Enterprise, Trade and Innovation Minister Mary Hanafin TD has issued a statement claiming there is no truth to “rumours circulating in the media” that she is about to sign a Statutory Instrument amending the Copyright and Related Rights Act 2000.
The denial comes as sources now claim there are two, and not just one, Statutory Instrument in the works.
Siliconrepublic.com reported yesterday that a Statutory Instrument was being rushed through in the final days of Government that would grant judges the power to grant injunctions against ISPs in relation to copyright infringement cases.
In October, UPC was successful in a court case over the implementation of ‘three strikes’ rules against illegal downloaders which were sought by the music industry’s big four labels, EMI, Universal, Warner and Sony. The judge presiding the case, Mr Justice Peter Charleton, held that laws seeking to identify and disconnect copyright infringers was not enforceable in Ireland, regardless of the record companies’ complaints.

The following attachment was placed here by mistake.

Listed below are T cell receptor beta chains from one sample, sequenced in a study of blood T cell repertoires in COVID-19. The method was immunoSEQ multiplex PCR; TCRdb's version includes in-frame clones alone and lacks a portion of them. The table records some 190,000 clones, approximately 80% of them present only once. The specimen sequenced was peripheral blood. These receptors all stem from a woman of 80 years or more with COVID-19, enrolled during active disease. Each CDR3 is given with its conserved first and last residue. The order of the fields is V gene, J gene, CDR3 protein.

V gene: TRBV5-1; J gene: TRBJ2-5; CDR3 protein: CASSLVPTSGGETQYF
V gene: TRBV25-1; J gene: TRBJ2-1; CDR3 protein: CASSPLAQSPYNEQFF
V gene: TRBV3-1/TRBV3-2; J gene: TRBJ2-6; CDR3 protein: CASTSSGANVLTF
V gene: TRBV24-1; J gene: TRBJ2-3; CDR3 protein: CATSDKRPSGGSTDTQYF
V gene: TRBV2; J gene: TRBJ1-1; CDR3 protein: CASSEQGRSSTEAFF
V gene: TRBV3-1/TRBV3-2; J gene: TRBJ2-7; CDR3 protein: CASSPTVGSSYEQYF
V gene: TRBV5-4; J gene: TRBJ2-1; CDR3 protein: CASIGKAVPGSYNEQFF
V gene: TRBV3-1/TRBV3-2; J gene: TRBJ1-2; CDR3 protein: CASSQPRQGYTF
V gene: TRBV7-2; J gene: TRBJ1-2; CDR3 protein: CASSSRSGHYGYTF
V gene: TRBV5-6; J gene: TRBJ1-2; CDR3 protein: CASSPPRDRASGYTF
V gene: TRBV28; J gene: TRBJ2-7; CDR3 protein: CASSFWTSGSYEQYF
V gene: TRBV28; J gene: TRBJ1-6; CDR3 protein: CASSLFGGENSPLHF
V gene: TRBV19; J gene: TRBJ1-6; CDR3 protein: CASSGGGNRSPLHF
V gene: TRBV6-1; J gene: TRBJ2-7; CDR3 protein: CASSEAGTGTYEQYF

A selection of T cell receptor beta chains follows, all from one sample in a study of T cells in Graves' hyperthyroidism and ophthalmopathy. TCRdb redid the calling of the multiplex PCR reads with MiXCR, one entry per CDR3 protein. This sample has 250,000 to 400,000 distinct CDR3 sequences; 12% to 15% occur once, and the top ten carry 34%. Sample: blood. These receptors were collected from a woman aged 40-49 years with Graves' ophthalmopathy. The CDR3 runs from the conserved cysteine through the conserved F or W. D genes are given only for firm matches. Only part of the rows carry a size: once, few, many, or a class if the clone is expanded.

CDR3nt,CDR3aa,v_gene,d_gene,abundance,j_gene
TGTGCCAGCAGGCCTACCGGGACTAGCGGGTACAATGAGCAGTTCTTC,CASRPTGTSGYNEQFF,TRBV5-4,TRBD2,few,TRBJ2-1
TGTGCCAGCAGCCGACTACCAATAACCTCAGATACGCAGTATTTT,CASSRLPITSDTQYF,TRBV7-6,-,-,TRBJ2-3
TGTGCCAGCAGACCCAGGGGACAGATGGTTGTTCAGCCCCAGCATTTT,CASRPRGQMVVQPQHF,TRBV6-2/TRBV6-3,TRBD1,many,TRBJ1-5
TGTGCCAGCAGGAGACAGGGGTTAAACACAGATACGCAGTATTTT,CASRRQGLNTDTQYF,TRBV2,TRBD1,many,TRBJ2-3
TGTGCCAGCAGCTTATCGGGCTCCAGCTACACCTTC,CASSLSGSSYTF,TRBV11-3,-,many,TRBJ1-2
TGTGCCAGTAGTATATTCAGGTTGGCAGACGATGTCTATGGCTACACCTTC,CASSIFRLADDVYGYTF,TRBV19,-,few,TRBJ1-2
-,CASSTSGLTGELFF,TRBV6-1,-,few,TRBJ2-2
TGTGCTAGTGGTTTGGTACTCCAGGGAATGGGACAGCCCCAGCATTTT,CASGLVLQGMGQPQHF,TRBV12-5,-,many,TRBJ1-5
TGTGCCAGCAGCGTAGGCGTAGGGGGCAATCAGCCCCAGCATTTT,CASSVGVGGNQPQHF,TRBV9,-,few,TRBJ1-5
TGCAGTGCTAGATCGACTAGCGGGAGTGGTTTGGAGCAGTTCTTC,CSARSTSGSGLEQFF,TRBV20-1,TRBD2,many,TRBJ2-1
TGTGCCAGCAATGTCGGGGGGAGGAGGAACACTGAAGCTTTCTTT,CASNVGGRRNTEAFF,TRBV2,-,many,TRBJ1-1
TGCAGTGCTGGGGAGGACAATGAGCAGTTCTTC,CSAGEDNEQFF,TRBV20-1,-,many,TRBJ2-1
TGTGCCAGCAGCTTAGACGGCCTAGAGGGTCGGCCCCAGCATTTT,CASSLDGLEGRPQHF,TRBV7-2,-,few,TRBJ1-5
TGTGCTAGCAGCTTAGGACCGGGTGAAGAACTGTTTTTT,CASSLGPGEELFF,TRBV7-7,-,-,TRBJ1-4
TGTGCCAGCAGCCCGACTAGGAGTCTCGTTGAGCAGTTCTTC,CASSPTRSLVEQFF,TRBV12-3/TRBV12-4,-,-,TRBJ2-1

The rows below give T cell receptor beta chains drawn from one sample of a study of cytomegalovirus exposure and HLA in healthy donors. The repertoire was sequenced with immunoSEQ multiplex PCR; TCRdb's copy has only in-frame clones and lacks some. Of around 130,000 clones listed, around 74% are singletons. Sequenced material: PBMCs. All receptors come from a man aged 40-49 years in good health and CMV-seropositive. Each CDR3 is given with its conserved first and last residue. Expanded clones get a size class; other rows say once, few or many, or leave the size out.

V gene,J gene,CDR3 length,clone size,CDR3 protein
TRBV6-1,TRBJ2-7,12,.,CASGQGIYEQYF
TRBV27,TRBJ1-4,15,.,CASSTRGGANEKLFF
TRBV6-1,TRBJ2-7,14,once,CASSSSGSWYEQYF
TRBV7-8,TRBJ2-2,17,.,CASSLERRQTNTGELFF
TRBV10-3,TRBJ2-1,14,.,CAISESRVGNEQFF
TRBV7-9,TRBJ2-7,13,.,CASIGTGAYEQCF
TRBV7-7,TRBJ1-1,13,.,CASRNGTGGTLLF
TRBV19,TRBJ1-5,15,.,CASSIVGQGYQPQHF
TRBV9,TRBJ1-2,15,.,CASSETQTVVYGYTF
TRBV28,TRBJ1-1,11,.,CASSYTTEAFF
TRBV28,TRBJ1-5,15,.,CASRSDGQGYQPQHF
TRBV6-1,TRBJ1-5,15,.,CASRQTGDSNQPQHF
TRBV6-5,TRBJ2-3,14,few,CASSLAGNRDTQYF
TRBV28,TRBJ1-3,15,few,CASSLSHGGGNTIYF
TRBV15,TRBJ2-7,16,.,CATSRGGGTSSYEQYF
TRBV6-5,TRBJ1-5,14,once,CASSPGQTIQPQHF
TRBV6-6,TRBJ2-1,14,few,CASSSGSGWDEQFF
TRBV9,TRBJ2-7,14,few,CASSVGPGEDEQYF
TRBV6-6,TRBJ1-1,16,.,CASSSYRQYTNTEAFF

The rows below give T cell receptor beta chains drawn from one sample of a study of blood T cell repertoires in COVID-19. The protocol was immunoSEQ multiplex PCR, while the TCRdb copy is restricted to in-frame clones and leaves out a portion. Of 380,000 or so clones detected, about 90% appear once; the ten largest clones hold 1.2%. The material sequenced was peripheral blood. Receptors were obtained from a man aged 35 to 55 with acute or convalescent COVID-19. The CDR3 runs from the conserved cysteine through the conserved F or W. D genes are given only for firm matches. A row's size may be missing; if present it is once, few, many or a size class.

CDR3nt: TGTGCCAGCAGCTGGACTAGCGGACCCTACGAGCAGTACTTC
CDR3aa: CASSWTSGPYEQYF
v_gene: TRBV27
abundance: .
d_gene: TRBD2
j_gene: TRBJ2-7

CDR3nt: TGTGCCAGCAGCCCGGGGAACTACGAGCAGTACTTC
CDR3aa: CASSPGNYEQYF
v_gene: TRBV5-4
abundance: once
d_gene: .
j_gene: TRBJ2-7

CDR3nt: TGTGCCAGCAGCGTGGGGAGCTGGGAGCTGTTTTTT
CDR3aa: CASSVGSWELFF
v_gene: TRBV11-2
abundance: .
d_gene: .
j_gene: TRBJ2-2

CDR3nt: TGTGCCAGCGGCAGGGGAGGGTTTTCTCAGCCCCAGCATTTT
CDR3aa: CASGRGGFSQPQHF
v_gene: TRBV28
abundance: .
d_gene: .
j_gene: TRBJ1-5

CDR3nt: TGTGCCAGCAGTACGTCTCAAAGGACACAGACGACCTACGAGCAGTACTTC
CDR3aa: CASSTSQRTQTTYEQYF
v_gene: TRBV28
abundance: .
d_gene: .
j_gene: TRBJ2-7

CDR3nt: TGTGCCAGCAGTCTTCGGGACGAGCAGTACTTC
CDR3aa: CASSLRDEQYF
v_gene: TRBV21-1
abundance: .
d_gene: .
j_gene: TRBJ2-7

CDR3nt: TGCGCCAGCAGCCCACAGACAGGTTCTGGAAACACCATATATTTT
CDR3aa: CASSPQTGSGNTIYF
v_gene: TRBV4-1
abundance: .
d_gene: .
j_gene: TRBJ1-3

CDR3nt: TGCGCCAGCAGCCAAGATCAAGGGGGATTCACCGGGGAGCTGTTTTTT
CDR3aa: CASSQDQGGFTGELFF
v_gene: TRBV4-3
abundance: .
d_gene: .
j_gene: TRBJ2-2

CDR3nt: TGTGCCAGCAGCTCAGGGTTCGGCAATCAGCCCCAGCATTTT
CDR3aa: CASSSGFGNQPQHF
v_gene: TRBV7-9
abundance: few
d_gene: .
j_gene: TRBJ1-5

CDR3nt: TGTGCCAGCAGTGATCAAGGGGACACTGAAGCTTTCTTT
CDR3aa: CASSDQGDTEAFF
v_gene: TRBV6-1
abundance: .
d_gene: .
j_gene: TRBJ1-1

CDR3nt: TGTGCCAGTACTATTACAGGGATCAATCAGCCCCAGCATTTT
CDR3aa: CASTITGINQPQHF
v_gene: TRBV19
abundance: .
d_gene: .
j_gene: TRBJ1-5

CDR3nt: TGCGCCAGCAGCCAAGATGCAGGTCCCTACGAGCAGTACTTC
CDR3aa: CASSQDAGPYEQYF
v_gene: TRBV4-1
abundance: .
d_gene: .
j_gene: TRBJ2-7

The Department of Enterprise, Trade and Innovation told Siliconrepublic.com that it had sought the advice of the Attorney General on the matter and that consultations are in train with the Department of Communications, Energy and Natural Resources.
“There is absolutely no truth in the rumour circulating in the media that I am about to sign a Statutory Instrument relating to the Copyright and Related Rights Act 2000 and/or the EU Copyright Directive 2001,” Hanafin said in a statement issued by her department this afternoon.
“In light of the recent High Court decision in the case of EMI & Others vs UPC, my department has been working, in consultation with the Attorney General’s Office and the Department of Communications, Energy and Natural Resources, to address the question raised in regard to Ireland’s compliance with the EU Copyright Directive.
“However, these consultations have not concluded and there is no question of legislation being rushed through by me as the responsible minister.”
In conclusion, Hanafin said: “It would be normal practice within the Department of Enterprise, Trade and Innovation to consult all the relevant stakeholders in advance of legislation such as this being enacted.
“I would expect that this consultation will take place when the department and the new minister have a clearer view of the best way forward on this issue,” she said.